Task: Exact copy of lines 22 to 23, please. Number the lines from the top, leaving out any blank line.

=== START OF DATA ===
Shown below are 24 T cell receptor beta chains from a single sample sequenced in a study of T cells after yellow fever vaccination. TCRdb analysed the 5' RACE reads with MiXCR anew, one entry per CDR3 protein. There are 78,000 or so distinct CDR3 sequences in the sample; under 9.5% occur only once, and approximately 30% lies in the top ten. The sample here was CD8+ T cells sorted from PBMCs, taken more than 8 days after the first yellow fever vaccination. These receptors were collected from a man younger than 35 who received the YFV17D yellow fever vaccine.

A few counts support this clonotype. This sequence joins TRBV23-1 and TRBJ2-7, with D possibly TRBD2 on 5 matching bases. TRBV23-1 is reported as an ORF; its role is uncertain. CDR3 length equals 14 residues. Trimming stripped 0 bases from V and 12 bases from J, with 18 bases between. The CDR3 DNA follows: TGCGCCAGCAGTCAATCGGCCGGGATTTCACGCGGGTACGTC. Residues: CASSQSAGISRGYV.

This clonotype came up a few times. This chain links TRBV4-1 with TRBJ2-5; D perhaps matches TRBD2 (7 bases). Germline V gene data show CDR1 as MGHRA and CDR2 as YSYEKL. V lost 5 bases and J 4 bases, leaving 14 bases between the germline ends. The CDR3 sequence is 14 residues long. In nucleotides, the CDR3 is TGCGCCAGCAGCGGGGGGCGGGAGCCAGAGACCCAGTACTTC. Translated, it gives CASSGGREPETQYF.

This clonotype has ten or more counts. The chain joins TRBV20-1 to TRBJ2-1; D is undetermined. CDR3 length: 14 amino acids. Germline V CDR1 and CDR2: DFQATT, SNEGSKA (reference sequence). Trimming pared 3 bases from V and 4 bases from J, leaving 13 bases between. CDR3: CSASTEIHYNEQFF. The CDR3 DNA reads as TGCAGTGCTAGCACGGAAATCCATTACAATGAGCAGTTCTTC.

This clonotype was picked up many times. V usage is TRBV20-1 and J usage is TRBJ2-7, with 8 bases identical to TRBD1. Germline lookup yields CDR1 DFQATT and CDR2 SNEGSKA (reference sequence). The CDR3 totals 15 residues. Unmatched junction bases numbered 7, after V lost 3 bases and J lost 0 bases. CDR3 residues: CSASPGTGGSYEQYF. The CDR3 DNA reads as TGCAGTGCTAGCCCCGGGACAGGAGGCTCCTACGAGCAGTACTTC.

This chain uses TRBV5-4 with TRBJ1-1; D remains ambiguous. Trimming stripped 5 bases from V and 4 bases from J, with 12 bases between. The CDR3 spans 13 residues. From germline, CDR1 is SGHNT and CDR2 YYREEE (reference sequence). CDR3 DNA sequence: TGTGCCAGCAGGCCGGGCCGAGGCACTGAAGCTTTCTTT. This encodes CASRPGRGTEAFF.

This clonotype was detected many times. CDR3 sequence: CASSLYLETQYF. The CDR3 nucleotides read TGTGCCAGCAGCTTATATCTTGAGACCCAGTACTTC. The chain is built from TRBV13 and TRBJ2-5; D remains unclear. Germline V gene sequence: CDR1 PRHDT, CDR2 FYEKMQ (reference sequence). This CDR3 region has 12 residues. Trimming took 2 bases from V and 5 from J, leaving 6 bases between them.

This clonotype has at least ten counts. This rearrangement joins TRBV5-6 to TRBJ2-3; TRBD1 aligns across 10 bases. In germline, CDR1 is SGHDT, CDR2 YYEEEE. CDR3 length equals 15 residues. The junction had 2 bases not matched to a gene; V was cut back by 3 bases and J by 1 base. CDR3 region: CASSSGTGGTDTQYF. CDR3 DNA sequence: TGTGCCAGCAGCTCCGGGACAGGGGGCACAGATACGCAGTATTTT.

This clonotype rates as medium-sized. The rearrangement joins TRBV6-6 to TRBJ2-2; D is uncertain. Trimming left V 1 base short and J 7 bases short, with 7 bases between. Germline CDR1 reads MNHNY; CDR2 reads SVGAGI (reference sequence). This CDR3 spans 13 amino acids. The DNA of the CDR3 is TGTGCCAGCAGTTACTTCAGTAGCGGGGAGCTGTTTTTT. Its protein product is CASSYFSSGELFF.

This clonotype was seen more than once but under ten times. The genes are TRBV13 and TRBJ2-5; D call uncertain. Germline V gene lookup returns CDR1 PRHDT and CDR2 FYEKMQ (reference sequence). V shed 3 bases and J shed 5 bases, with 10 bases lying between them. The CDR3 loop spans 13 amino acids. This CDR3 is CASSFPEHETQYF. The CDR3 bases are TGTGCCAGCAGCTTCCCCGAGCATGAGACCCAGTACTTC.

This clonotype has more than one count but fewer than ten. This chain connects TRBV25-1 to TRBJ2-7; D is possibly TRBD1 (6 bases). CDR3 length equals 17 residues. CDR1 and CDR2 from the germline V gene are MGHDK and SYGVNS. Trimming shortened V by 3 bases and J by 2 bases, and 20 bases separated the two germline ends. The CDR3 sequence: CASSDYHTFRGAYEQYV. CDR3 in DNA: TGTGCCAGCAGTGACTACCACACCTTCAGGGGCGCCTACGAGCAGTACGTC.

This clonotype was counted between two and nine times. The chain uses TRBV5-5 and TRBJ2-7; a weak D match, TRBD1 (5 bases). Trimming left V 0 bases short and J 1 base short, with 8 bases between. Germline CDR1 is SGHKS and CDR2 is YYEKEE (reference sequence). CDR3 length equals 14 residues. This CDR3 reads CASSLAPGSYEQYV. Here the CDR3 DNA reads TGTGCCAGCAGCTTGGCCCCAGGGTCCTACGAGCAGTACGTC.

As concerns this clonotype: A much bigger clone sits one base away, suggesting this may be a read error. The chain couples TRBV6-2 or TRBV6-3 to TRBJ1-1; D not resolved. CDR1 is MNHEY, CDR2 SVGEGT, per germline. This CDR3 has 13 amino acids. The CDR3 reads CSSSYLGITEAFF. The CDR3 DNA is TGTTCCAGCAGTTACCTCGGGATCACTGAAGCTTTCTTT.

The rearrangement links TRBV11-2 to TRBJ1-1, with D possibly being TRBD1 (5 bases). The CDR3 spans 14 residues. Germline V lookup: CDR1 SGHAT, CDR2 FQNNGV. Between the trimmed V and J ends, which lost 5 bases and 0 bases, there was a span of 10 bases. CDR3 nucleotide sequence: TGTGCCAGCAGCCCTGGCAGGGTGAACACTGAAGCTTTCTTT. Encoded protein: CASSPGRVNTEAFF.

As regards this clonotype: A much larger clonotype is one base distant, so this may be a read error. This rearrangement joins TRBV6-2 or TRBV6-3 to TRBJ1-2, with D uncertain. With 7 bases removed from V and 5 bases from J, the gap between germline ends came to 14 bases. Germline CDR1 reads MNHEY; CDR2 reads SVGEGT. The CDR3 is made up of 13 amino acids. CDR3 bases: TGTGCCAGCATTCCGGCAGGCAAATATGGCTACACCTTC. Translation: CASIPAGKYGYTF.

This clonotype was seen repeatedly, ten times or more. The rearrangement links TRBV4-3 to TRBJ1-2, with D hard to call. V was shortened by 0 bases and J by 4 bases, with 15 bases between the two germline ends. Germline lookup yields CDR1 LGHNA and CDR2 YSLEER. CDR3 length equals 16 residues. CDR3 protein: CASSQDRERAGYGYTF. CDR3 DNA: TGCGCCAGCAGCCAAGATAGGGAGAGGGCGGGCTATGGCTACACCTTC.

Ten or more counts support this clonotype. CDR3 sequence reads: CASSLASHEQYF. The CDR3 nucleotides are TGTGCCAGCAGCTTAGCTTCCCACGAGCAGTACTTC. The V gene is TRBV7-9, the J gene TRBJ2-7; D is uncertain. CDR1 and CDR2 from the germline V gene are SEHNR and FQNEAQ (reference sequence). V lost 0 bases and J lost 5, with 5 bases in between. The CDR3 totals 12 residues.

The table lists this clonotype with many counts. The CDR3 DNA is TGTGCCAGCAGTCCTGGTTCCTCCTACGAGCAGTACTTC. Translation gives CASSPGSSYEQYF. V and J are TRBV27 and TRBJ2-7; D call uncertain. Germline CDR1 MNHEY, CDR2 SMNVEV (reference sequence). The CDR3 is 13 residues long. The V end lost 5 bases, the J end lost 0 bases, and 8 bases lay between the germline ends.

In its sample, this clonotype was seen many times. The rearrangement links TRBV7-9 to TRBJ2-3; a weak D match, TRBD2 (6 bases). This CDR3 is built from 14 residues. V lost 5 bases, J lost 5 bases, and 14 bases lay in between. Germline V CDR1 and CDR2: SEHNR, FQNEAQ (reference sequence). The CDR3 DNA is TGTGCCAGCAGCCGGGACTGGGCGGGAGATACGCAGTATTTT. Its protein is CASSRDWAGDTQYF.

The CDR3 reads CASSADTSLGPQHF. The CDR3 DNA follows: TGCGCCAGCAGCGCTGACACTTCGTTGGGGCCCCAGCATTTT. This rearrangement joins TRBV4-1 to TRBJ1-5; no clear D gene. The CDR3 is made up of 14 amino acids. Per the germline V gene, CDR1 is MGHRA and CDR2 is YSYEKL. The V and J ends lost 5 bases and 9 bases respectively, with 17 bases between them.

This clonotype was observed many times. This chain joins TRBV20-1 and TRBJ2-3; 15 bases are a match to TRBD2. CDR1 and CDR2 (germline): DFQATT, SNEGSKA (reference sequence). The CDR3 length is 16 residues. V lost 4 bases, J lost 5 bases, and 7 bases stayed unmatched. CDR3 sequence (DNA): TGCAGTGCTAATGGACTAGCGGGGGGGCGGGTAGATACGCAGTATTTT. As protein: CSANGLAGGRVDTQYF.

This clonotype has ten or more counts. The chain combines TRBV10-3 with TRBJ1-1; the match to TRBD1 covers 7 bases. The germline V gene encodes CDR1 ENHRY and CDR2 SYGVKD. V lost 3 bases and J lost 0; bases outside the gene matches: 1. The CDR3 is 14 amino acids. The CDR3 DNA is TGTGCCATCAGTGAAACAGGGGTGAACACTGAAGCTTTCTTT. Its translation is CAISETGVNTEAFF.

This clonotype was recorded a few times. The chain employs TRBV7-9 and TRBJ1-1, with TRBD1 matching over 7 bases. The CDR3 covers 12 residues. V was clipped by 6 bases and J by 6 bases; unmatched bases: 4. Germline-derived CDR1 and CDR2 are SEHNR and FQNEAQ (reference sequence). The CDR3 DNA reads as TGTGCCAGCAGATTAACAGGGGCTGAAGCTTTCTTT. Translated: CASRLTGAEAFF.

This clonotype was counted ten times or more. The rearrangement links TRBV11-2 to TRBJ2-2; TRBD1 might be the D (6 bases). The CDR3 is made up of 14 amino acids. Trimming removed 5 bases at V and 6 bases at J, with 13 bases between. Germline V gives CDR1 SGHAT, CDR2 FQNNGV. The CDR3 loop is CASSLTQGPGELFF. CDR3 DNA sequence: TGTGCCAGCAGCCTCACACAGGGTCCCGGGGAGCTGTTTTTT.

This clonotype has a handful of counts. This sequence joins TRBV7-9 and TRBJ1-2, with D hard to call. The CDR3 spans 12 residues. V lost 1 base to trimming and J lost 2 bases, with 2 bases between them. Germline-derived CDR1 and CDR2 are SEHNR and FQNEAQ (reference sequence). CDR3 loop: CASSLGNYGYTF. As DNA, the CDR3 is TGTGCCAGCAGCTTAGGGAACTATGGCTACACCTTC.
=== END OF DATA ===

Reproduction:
This clonotype has ten or more counts. The chain combines TRBV10-3 with TRBJ1-1; the match to TRBD1 covers 7 bases. The germline V gene encodes CDR1 ENHRY and CDR2 SYGVKD. V lost 3 bases and J lost 0; bases outside the gene matches: 1. The CDR3 is 14 amino acids. The CDR3 DNA is TGTGCCATCAGTGAAACAGGGGTGAACACTGAAGCTTTCTTT. Its translation is CAISETGVNTEAFF.

This clonotype was recorded a few times. The chain employs TRBV7-9 and TRBJ1-1, with TRBD1 matching over 7 bases. The CDR3 covers 12 residues. V was clipped by 6 bases and J by 6 bases; unmatched bases: 4. Germline-derived CDR1 and CDR2 are SEHNR and FQNEAQ (reference sequence). The CDR3 DNA reads as TGTGCCAGCAGATTAACAGGGGCTGAAGCTTTCTTT. Translated: CASRLTGAEAFF.